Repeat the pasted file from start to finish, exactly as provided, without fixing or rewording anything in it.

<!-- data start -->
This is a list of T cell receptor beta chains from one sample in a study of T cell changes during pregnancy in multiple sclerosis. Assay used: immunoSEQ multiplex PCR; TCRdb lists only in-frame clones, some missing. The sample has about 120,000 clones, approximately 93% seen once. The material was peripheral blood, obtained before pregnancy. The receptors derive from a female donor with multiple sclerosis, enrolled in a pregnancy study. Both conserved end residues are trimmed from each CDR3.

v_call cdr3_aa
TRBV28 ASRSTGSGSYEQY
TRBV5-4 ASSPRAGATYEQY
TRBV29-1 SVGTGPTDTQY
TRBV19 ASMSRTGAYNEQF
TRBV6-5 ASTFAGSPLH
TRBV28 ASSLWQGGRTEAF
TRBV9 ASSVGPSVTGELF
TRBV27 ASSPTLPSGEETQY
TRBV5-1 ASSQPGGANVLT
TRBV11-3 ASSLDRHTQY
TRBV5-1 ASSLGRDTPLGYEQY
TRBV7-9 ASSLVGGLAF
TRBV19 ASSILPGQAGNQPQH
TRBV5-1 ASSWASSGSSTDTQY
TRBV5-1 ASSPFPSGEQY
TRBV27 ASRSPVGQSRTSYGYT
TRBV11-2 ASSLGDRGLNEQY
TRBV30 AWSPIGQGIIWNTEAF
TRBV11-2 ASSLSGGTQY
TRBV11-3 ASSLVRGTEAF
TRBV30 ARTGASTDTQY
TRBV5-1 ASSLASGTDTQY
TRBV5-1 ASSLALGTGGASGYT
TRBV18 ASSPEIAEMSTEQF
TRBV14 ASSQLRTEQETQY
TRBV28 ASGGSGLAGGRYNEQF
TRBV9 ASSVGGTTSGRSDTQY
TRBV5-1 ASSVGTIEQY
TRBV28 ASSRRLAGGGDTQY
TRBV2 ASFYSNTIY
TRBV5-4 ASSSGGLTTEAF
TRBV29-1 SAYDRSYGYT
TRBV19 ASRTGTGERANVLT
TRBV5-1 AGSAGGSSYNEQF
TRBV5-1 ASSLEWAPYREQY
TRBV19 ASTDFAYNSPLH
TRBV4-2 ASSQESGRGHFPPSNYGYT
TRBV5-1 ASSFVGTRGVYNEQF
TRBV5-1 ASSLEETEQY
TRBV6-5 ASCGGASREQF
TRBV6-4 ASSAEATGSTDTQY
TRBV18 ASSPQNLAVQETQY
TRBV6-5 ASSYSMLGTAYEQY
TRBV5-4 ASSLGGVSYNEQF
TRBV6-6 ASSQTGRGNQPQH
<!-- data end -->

This is a list of T cell receptor beta chains from one sample in a study of T cell changes during pregnancy in multiple sclerosis. Assay used: immunoSEQ multiplex PCR; TCRdb lists only in-frame clones, some missing. The sample has about 120,000 clones, approximately 93% seen once. The material was peripheral blood, obtained before pregnancy. The receptors derive from a female donor with multiple sclerosis, enrolled in a pregnancy study. Both conserved end residues are trimmed from each CDR3.

v_call cdr3_aa
TRBV28 ASRSTGSGSYEQY
TRBV5-4 ASSPRAGATYEQY
TRBV29-1 SVGTGPTDTQY
TRBV19 ASMSRTGAYNEQF
TRBV6-5 ASTFAGSPLH
TRBV28 ASSLWQGGRTEAF
TRBV9 ASSVGPSVTGELF
TRBV27 ASSPTLPSGEETQY
TRBV5-1 ASSQPGGANVLT
TRBV11-3 ASSLDRHTQY
TRBV5-1 ASSLGRDTPLGYEQY
TRBV7-9 ASSLVGGLAF
TRBV19 ASSILPGQAGNQPQH
TRBV5-1 ASSWASSGSSTDTQY
TRBV5-1 ASSPFPSGEQY
TRBV27 ASRSPVGQSRTSYGYT
TRBV11-2 ASSLGDRGLNEQY
TRBV30 AWSPIGQGIIWNTEAF
TRBV11-2 ASSLSGGTQY
TRBV11-3 ASSLVRGTEAF
TRBV30 ARTGASTDTQY
TRBV5-1 ASSLASGTDTQY
TRBV5-1 ASSLALGTGGASGYT
TRBV18 ASSPEIAEMSTEQF
TRBV14 ASSQLRTEQETQY
TRBV28 ASGGSGLAGGRYNEQF
TRBV9 ASSVGGTTSGRSDTQY
TRBV5-1 ASSVGTIEQY
TRBV28 ASSRRLAGGGDTQY
TRBV2 ASFYSNTIY
TRBV5-4 ASSSGGLTTEAF
TRBV29-1 SAYDRSYGYT
TRBV19 ASRTGTGERANVLT
TRBV5-1 AGSAGGSSYNEQF
TRBV5-1 ASSLEWAPYREQY
TRBV19 ASTDFAYNSPLH
TRBV4-2 ASSQESGRGHFPPSNYGYT
TRBV5-1 ASSFVGTRGVYNEQF
TRBV5-1 ASSLEETEQY
TRBV6-5 ASCGGASREQF
TRBV6-4 ASSAEATGSTDTQY
TRBV18 ASSPQNLAVQETQY
TRBV6-5 ASSYSMLGTAYEQY
TRBV5-4 ASSLGGVSYNEQF
TRBV6-6 ASSQTGRGNQPQH